According to Kevin McNamara of the Providence Journal, the reason for that is a schedule conflict at Providence’s home arena, the Dunkin’ Donuts Center, in downtown Providence. A Comic-Con convention is scheduled Nov. 10-12. As McNamara notes, it’s a busy part of the season for The Dunk. The arena also is home to the Providence Bruins, the American Hockey League affiliate of the Boston Bruins, and by mid-November, their season is in full swing.
The Friars haven’t played at Alumni Hall since 1972, the same year the Dunkin’ Donuts Center was opened. In the three decades since Providence last played a regular season game there, the facility has gone under necessary renovations, as you could imagine. Even with added seats, Mullaney Gym can host a maximum of 1,549. That’s a fraction of what The Dunk’s capacity of 12,400.
Providence will return to its downtown home on Nov. 13, hosting Minnesota as part of the Gavitt Games. The Golden Gophers will likely be a top-20 team to open the season. The Friars, who bring back every notable player from last year’s NCAA Tournament team, is a fringe top-25 team.
The already-thin Illinois roster got thinner on Thursday afternoon.
Evan Daniels of Scout.com reported that sophomore guard Jalen Coleman-Lands has requested and received his release from the program. He will have to sit out next season but will have two years of eligibility remaining.
Coleman-Lands was a top-40 recruit in the Class of 2015, according to Rivals. He becomes the second player from that recruiting class this month to exit the school. Reserve guard D.J. Williams elected to transfer on May 8. With Jeremiah Tilmon and Javon Pickett, two incoming recruits, both previously reopened their recruitments following John Groce’s firing.
Even with the addition of Wright State graduate transfer Mark Alstork, who officially joined the Fighting Illini on Wednesday, Illinois is left with only nine scholarship players as of right now.
Coleman-Lands’ production dipped from his freshman campaign, ending the 2016-17 season averaging 8.0 points and 2.3 rebounds per game, shooting 38 percent from three.
One destination that will likely be rumored will be nearby DePaul. Coleman-Lands played for new DePaul assistant coach Shane Heirman at prep school powerhouse La Lumiere School. Heriman quickly tapped into that prep pipeline, helping secure a commitment from La Lumiere from five-star 2019 point guard Tyger Campbell earlier this month.
Coleman-Lands had taken official visits to Notre Dame and UNLV before committing to the Illini in September 2014.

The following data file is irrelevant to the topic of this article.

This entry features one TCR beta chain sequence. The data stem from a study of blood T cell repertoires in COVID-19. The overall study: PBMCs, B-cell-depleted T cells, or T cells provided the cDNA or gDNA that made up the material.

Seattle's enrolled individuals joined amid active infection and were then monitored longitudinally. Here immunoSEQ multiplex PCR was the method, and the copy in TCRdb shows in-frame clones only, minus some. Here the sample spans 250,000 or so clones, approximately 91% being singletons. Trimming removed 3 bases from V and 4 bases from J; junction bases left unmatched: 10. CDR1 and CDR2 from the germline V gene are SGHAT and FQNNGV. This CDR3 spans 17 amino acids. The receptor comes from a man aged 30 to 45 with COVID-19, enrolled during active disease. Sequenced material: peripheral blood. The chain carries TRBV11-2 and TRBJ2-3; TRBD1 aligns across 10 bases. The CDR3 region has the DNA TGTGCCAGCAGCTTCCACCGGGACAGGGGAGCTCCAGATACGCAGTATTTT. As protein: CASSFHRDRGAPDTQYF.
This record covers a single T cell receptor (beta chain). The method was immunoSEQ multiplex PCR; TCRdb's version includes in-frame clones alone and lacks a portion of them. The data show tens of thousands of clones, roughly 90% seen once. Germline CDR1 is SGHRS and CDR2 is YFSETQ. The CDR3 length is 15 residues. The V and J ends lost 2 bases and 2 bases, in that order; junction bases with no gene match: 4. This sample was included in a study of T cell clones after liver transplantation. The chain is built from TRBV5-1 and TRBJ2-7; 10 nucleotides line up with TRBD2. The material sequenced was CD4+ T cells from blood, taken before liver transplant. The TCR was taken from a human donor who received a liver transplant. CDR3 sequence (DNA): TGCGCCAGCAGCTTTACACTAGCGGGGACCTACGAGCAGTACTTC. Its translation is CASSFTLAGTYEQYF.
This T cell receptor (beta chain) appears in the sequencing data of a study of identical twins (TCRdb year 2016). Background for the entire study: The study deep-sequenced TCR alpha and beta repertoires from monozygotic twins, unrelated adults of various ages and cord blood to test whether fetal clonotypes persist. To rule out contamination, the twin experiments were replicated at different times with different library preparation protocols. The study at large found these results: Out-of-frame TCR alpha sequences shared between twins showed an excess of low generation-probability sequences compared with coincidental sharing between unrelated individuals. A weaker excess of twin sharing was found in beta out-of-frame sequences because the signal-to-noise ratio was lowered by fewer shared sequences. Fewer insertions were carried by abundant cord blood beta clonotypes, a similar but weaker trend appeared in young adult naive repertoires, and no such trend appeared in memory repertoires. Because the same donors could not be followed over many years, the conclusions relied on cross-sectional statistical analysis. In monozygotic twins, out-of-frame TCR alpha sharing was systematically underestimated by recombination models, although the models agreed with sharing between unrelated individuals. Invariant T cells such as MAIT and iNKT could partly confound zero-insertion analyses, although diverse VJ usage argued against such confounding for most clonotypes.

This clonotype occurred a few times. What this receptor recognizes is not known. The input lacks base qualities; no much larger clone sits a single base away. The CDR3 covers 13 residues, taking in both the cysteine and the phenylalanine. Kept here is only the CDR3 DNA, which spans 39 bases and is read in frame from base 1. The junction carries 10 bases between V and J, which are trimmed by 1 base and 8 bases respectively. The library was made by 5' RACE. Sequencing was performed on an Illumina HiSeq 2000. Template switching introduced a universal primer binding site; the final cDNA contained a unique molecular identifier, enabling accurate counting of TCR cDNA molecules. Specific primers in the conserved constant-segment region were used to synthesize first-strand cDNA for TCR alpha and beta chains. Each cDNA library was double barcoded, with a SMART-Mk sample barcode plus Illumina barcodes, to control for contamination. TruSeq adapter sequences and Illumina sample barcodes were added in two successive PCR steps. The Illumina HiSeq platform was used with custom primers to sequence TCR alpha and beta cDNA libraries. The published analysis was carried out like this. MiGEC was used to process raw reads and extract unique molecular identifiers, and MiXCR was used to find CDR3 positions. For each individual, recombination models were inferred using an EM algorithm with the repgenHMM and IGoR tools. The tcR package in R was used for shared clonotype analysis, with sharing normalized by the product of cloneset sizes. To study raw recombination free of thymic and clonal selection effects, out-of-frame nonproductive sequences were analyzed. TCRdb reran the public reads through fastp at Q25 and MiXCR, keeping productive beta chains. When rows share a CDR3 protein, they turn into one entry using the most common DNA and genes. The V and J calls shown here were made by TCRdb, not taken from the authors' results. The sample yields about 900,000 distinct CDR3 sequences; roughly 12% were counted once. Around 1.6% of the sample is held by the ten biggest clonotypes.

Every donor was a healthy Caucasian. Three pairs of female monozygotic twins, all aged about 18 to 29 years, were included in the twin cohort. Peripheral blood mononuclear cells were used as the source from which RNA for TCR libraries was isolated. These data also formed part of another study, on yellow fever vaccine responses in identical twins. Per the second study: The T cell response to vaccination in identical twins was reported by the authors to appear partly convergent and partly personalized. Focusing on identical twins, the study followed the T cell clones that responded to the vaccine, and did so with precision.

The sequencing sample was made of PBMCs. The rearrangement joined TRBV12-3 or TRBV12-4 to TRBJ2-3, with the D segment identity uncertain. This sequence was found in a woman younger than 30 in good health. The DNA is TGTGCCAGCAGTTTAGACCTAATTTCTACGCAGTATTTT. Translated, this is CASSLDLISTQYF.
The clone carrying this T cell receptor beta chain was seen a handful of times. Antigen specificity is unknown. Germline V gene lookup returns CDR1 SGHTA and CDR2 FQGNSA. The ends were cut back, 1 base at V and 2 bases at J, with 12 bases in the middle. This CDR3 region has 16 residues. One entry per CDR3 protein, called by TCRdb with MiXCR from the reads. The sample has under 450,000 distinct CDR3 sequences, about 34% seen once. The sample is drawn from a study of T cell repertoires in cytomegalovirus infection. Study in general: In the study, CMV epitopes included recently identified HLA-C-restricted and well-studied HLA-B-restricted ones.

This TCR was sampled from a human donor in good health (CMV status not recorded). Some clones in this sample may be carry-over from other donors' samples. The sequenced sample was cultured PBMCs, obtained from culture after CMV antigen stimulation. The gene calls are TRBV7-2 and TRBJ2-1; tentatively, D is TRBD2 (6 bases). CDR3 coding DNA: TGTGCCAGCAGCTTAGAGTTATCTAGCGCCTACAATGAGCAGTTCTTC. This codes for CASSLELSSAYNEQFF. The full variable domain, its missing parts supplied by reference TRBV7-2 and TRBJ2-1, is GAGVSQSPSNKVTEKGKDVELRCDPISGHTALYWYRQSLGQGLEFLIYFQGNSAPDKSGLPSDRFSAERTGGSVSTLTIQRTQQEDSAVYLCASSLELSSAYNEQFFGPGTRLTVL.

North Carolina releases response to latest NCAA Notice of Allegations
North Carolina is still trying to convince the NCAA that their investigation into the paper classes given by the university’s African-American Studies Department is not, in fact, an NCAA matter.
On Thursday afternoon, the University released their response to the NCAA’s third iteration of the Notice of Allegations, and the core argument in that response is that the school’s “inadequate academic oversight” does not fall under the jurisdiction of the NCAA’s bylaws. In other words, North Carolina is arguing that a rogue professor creating fake classes is not an NCAA issue. It’s a school issue.
What’s more, North Carolina is also arguing that athletes taking these classes should not be classified as an extra benefit because they were available to the entire student body.
“No special arrangements were made for student-athletes in violation of NCAA extra-benefit legislation,” the response reads. “Student-athletes were not treated differently than other students who took the Courses.”
“The public narrative for the last six years, popularized by media accounts, is that Department of Athletics at the University of North Carolina at Chapel Hill took advantage of ‘fake classes’ in the Department of African and African-American Studies to keep student-athletes eligible. That narrative is wrong and contradicted by the facts in the record.”
The NCAA’s allegations center around the idea that UNC’s athletes, most notably members of the football and men’s and women’s basketball teams, were guided to the fake classes within that department in order to keep their GPAs high enough to remain eligible. The classes in question had a disproportionate percentage of athletes.
A hearing in front of the Committee on Infractions is expected to take place at some point this summer.